Trimming an Overhead Door

Every once in a while I surprise people and actually pass out some worthwhile real life scenario information. Today it is going to be a “how-to”: trimming an overhead door.

Here is the picture – the client hired a contractor to construct their building and ended up completing the building themselves. The new pole building has a 14 foot wide by eight foot tall raised panel residential overhead door in one endwall. The original intention was to have “dog ears” at the corners of the opening.  However the builders framed the opening square (instead of angle cut), and then cut the endwall steel to match the square opening, followed by installing the steel siding to match the opening.

Overhead Door TrimThe overhead door trim provided is a one piece unit, with a wide face to cover the 2×6 jamb boards, and an integrated J. For whatever reason, we have adopted the designation used by McElroy Metals for this piece, “PJFB- 6-1/2”. For this particular client’s building, two pieces of 16’ long trim were provided.

The dimensions of the finished opening for the door (above the concrete slab) are 13’10” in width and 7’11” in height, giving the residential door a one inch overlap on each side and at the top.

While the Hansen Buildings Construction Guide gives step-by-step instructions for the cutting of these trims in situations with dog ears, up until now cutting trim for square cut is not covered. (It will be added very soon however!)

Remove any screws from the siding which are within nine inches of the opening.

First, take one of the 16’ trim pieces and cut it exactly in half. These two pieces will eventually become the verticals. Hold the trim so looking at one end, the “J” is visible. With the “J” on the left, cut down each bend of the “J” (two places) one inch. Bend this tab back and forth until it breaks off.

Bend the wide face of the trim at 90 degrees away from the “J” one inch below the end you are cutting on. This one inch will fit behind the top jamb trim.

Do the opposite to create the other vertical.

For the horizontal, cut it square at 14’3”. Cut along the two bends of the “J” on each end for 2-1/2 inches. Bend the newly created tab down (it will slide into the vertical “J”s). Cut 1-1/2” off the small face of the “J” on each end. From the uppermost edge of the last cut, cut a 45 degree angle back to the cut at 2-1/2 inches (do this on each end). This 45 will overlap the “street face” of the verticals.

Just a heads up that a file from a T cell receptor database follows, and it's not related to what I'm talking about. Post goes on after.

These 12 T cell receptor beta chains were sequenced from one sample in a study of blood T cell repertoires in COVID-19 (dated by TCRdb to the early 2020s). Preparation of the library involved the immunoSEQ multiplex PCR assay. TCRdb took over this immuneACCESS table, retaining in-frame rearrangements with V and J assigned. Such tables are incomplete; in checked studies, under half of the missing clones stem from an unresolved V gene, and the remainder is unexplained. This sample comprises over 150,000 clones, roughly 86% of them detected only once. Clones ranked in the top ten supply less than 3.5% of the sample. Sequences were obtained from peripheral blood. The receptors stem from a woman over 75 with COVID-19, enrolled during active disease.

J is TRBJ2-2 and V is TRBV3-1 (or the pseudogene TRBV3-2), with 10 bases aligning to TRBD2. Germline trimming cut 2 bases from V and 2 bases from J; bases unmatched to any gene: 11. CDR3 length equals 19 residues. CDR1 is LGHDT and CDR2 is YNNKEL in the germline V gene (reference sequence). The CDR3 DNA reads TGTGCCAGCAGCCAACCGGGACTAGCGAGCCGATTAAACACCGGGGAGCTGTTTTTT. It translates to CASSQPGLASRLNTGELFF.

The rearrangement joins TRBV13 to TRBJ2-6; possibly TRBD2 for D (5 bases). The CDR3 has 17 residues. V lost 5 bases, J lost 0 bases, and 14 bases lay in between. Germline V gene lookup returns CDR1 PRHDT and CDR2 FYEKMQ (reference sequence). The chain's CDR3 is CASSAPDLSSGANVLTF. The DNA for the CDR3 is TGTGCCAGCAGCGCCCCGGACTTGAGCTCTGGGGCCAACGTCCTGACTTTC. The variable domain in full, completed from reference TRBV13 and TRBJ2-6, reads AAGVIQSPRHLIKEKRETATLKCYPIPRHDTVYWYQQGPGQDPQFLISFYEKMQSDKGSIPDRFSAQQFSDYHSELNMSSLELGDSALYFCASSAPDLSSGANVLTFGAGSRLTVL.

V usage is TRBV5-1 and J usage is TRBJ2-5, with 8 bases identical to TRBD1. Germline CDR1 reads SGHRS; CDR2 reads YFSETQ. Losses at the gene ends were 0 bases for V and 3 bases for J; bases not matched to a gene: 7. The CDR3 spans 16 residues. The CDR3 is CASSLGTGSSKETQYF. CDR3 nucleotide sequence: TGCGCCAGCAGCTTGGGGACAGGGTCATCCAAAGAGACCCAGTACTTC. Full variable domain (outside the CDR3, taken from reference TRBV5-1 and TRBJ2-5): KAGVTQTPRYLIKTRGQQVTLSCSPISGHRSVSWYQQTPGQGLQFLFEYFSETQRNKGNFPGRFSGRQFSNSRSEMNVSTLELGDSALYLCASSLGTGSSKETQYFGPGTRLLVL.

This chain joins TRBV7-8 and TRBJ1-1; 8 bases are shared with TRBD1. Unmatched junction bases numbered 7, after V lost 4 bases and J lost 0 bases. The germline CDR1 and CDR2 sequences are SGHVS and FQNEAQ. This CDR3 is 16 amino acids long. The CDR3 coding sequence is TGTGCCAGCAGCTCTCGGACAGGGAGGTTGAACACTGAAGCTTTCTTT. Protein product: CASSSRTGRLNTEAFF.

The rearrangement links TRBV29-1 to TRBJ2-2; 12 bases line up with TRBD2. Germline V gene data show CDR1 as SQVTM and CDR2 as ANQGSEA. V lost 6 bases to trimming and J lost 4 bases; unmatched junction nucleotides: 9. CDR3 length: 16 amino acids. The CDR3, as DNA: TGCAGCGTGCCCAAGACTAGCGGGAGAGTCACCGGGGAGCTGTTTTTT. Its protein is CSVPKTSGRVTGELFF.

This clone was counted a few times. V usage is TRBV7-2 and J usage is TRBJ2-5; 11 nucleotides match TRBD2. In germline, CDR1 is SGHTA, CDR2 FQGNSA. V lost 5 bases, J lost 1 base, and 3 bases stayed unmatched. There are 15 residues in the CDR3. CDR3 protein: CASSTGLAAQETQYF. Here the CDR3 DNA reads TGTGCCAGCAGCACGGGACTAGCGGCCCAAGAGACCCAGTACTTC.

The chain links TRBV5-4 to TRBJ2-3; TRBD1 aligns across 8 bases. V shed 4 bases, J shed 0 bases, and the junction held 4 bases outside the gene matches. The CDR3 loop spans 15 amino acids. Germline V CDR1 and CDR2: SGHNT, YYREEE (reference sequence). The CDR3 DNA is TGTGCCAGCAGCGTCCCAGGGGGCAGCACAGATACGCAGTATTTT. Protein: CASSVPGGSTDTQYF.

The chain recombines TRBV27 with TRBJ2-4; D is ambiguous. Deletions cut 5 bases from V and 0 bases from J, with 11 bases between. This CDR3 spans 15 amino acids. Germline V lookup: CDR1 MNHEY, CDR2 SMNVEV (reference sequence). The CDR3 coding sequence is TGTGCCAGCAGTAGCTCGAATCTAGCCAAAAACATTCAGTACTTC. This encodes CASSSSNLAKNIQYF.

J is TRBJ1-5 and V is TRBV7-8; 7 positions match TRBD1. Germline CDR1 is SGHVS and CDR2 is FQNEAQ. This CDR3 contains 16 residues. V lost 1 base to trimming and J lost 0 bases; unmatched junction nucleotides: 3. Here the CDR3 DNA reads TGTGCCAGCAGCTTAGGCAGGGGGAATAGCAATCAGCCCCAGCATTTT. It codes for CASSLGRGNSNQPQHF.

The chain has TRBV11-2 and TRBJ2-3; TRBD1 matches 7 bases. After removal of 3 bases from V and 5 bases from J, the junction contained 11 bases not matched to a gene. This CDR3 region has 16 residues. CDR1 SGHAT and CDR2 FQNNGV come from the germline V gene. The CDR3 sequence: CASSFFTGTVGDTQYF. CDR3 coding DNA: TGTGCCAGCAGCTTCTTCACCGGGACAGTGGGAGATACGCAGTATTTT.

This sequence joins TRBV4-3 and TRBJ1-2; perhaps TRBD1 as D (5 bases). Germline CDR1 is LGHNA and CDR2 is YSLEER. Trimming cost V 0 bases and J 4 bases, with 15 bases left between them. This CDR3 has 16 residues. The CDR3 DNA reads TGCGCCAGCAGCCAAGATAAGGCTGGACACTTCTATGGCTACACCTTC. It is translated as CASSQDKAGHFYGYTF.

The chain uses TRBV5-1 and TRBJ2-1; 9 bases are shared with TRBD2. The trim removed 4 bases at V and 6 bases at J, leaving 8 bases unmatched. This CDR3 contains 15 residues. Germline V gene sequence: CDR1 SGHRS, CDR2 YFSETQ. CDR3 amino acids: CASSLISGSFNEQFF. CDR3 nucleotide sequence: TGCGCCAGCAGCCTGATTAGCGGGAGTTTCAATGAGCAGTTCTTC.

Cut the wide face of the trim off at 2-1/2 inches from each end.

Assemble the pieces interlocking on a flat surface – trim (it won’t be much) as necessary to give a snug and attractive fit.

With one person at each “joint” of the three pieces, pick assembly up and slide the wide leg of the “J” under the existing wall steel edge on one side (this will entail lowering the opposite joint). Once in place, gradually slide the top and opposite vertical trims in.

Replace the screw in the siding, and (if not already so located) place another screw in each line up close to the street face of the “J”, so it will go through the wide back face of the “J” and into the wood behind.

And yes, trimming an overhead door will be added to the Hansen Buildings Construction Guide, along with accompanying diagrams and real life photos

4 thoughts on “Trimming an Overhead Door

  1. Where can I find the overhead door trim? I am located in south central Wisconsin. Menards which carries Midwest Mfr line, does not show it available. I need to replace the verticals trim pieces on my steel building.
    Any ideas/leads on where to purchase?
    Thank you.

  2. Where can I find the diagrams and real life photos showing the installation of the one piece overhead door trim? Also, how do you splice/overlap two pieces if a wider width is needed?

    Ed Lee

    1. The Hansen Pole Buildings’ Construction Manual has details for installation. If you need to use multiple pieces, they should end butt together, with caulking behind the joint.


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